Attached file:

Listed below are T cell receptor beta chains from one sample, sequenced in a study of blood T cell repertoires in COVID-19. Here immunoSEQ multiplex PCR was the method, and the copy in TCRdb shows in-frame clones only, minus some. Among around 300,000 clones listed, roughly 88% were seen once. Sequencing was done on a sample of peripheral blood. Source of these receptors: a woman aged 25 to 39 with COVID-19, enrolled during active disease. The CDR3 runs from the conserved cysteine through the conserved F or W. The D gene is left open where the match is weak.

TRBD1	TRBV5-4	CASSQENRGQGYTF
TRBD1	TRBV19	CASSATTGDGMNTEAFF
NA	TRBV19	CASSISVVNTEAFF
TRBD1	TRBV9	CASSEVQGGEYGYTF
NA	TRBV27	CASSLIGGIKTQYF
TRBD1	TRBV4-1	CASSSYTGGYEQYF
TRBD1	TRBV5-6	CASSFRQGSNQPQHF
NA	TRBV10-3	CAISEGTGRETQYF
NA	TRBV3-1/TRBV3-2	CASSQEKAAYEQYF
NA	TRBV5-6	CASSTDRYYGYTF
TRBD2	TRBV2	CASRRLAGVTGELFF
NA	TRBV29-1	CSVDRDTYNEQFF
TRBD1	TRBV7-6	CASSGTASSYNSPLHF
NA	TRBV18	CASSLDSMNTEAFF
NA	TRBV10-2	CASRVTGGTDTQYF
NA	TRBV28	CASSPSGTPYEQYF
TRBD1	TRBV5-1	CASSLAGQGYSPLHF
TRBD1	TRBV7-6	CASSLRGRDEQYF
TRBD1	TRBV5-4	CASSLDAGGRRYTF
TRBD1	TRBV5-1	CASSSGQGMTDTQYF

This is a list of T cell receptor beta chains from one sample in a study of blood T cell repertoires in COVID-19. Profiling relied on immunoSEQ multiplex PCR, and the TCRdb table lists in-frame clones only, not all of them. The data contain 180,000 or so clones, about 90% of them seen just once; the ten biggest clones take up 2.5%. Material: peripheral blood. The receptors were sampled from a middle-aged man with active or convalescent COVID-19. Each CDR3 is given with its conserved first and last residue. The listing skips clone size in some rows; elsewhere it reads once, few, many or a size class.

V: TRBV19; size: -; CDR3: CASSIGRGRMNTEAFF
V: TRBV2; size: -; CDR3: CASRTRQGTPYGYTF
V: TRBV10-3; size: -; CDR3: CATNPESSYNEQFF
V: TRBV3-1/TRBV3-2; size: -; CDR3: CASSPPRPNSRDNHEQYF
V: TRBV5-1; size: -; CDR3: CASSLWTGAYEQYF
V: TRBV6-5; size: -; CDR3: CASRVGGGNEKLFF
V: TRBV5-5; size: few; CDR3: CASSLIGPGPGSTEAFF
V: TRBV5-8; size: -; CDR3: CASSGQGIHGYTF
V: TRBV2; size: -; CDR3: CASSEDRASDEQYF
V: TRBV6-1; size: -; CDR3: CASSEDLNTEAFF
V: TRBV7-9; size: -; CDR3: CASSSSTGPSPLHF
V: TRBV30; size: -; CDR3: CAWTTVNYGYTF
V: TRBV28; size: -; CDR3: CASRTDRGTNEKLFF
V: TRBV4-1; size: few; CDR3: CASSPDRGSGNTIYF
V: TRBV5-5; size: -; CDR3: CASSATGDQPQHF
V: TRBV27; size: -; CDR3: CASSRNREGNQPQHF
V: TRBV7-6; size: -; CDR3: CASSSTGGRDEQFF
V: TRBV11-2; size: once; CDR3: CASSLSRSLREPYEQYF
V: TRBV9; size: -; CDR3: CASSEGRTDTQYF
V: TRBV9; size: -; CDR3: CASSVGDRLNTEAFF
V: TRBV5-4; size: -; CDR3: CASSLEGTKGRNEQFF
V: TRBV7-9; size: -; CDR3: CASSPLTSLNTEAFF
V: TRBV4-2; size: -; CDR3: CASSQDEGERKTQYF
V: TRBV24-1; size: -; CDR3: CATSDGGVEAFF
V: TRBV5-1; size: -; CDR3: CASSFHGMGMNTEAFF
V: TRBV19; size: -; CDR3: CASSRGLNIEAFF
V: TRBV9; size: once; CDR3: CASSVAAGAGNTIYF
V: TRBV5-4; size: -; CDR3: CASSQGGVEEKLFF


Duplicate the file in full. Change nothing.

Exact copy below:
Listed below are T cell receptor beta chains from one sample, sequenced in a study of blood T cell repertoires in COVID-19. Here immunoSEQ multiplex PCR was the method, and the copy in TCRdb shows in-frame clones only, minus some. Among around 300,000 clones listed, roughly 88% were seen once. Sequencing was done on a sample of peripheral blood. Source of these receptors: a woman aged 25 to 39 with COVID-19, enrolled during active disease. The CDR3 runs from the conserved cysteine through the conserved F or W. The D gene is left open where the match is weak.

TRBD1	TRBV5-4	CASSQENRGQGYTF
TRBD1	TRBV19	CASSATTGDGMNTEAFF
NA	TRBV19	CASSISVVNTEAFF
TRBD1	TRBV9	CASSEVQGGEYGYTF
NA	TRBV27	CASSLIGGIKTQYF
TRBD1	TRBV4-1	CASSSYTGGYEQYF
TRBD1	TRBV5-6	CASSFRQGSNQPQHF
NA	TRBV10-3	CAISEGTGRETQYF
NA	TRBV3-1/TRBV3-2	CASSQEKAAYEQYF
NA	TRBV5-6	CASSTDRYYGYTF
TRBD2	TRBV2	CASRRLAGVTGELFF
NA	TRBV29-1	CSVDRDTYNEQFF
TRBD1	TRBV7-6	CASSGTASSYNSPLHF
NA	TRBV18	CASSLDSMNTEAFF
NA	TRBV10-2	CASRVTGGTDTQYF
NA	TRBV28	CASSPSGTPYEQYF
TRBD1	TRBV5-1	CASSLAGQGYSPLHF
TRBD1	TRBV7-6	CASSLRGRDEQYF
TRBD1	TRBV5-4	CASSLDAGGRRYTF
TRBD1	TRBV5-1	CASSSGQGMTDTQYF

This is a list of T cell receptor beta chains from one sample in a study of blood T cell repertoires in COVID-19. Profiling relied on immunoSEQ multiplex PCR, and the TCRdb table lists in-frame clones only, not all of them. The data contain 180,000 or so clones, about 90% of them seen just once; the ten biggest clones take up 2.5%. Material: peripheral blood. The receptors were sampled from a middle-aged man with active or convalescent COVID-19. Each CDR3 is given with its conserved first and last residue. The listing skips clone size in some rows; elsewhere it reads once, few, many or a size class.

V: TRBV19; size: -; CDR3: CASSIGRGRMNTEAFF
V: TRBV2; size: -; CDR3: CASRTRQGTPYGYTF
V: TRBV10-3; size: -; CDR3: CATNPESSYNEQFF
V: TRBV3-1/TRBV3-2; size: -; CDR3: CASSPPRPNSRDNHEQYF
V: TRBV5-1; size: -; CDR3: CASSLWTGAYEQYF
V: TRBV6-5; size: -; CDR3: CASRVGGGNEKLFF
V: TRBV5-5; size: few; CDR3: CASSLIGPGPGSTEAFF
V: TRBV5-8; size: -; CDR3: CASSGQGIHGYTF
V: TRBV2; size: -; CDR3: CASSEDRASDEQYF
V: TRBV6-1; size: -; CDR3: CASSEDLNTEAFF
V: TRBV7-9; size: -; CDR3: CASSSSTGPSPLHF
V: TRBV30; size: -; CDR3: CAWTTVNYGYTF
V: TRBV28; size: -; CDR3: CASRTDRGTNEKLFF
V: TRBV4-1; size: few; CDR3: CASSPDRGSGNTIYF
V: TRBV5-5; size: -; CDR3: CASSATGDQPQHF
V: TRBV27; size: -; CDR3: CASSRNREGNQPQHF
V: TRBV7-6; size: -; CDR3: CASSSTGGRDEQFF
V: TRBV11-2; size: once; CDR3: CASSLSRSLREPYEQYF
V: TRBV9; size: -; CDR3: CASSEGRTDTQYF
V: TRBV9; size: -; CDR3: CASSVGDRLNTEAFF
V: TRBV5-4; size: -; CDR3: CASSLEGTKGRNEQFF
V: TRBV7-9; size: -; CDR3: CASSPLTSLNTEAFF
V: TRBV4-2; size: -; CDR3: CASSQDEGERKTQYF
V: TRBV24-1; size: -; CDR3: CATSDGGVEAFF
V: TRBV5-1; size: -; CDR3: CASSFHGMGMNTEAFF
V: TRBV19; size: -; CDR3: CASSRGLNIEAFF
V: TRBV9; size: once; CDR3: CASSVAAGAGNTIYF
V: TRBV5-4; size: -; CDR3: CASSQGGVEEKLFF